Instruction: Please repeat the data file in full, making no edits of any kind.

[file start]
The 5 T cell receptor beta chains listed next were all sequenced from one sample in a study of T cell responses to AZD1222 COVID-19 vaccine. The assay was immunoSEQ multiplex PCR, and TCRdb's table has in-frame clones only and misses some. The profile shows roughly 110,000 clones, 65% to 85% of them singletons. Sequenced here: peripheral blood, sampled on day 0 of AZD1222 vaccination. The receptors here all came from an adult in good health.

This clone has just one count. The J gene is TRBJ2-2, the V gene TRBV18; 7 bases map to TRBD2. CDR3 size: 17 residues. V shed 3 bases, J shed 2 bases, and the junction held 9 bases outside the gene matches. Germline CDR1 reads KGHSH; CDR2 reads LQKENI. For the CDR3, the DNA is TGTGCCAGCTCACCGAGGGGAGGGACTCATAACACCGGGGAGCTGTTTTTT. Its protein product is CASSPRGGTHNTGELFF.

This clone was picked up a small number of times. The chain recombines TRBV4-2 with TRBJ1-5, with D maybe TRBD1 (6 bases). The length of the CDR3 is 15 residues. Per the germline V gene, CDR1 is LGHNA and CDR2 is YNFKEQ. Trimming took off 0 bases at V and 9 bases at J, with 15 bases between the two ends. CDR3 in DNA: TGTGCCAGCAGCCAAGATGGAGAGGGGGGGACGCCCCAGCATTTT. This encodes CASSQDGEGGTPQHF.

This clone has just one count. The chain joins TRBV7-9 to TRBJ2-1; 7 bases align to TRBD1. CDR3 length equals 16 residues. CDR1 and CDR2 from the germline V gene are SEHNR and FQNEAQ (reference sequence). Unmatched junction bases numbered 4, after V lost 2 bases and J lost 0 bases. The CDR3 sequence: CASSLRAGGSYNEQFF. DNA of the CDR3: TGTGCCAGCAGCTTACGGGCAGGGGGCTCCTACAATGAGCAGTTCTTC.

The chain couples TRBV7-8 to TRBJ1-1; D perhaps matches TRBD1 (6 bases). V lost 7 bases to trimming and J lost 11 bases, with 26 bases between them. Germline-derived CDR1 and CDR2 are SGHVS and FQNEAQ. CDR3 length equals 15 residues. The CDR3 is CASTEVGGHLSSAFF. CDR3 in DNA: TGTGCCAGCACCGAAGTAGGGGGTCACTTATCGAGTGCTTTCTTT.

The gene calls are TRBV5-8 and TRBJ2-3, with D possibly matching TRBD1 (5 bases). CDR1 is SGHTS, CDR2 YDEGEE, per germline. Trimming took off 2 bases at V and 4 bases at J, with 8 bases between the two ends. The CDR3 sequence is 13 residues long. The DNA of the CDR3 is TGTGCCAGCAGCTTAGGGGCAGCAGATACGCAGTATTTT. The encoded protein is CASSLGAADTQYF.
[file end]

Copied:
The 5 T cell receptor beta chains listed next were all sequenced from one sample in a study of T cell responses to AZD1222 COVID-19 vaccine. The assay was immunoSEQ multiplex PCR, and TCRdb's table has in-frame clones only and misses some. The profile shows roughly 110,000 clones, 65% to 85% of them singletons. Sequenced here: peripheral blood, sampled on day 0 of AZD1222 vaccination. The receptors here all came from an adult in good health.

This clone has just one count. The J gene is TRBJ2-2, the V gene TRBV18; 7 bases map to TRBD2. CDR3 size: 17 residues. V shed 3 bases, J shed 2 bases, and the junction held 9 bases outside the gene matches. Germline CDR1 reads KGHSH; CDR2 reads LQKENI. For the CDR3, the DNA is TGTGCCAGCTCACCGAGGGGAGGGACTCATAACACCGGGGAGCTGTTTTTT. Its protein product is CASSPRGGTHNTGELFF.

This clone was picked up a small number of times. The chain recombines TRBV4-2 with TRBJ1-5, with D maybe TRBD1 (6 bases). The length of the CDR3 is 15 residues. Per the germline V gene, CDR1 is LGHNA and CDR2 is YNFKEQ. Trimming took off 0 bases at V and 9 bases at J, with 15 bases between the two ends. CDR3 in DNA: TGTGCCAGCAGCCAAGATGGAGAGGGGGGGACGCCCCAGCATTTT. This encodes CASSQDGEGGTPQHF.

This clone has just one count. The chain joins TRBV7-9 to TRBJ2-1; 7 bases align to TRBD1. CDR3 length equals 16 residues. CDR1 and CDR2 from the germline V gene are SEHNR and FQNEAQ (reference sequence). Unmatched junction bases numbered 4, after V lost 2 bases and J lost 0 bases. The CDR3 sequence: CASSLRAGGSYNEQFF. DNA of the CDR3: TGTGCCAGCAGCTTACGGGCAGGGGGCTCCTACAATGAGCAGTTCTTC.

The chain couples TRBV7-8 to TRBJ1-1; D perhaps matches TRBD1 (6 bases). V lost 7 bases to trimming and J lost 11 bases, with 26 bases between them. Germline-derived CDR1 and CDR2 are SGHVS and FQNEAQ. CDR3 length equals 15 residues. The CDR3 is CASTEVGGHLSSAFF. CDR3 in DNA: TGTGCCAGCACCGAAGTAGGGGGTCACTTATCGAGTGCTTTCTTT.

The gene calls are TRBV5-8 and TRBJ2-3, with D possibly matching TRBD1 (5 bases). CDR1 is SGHTS, CDR2 YDEGEE, per germline. Trimming took off 2 bases at V and 4 bases at J, with 8 bases between the two ends. The CDR3 sequence is 13 residues long. The DNA of the CDR3 is TGTGCCAGCAGCTTAGGGGCAGCAGATACGCAGTATTTT. The encoded protein is CASSLGAADTQYF.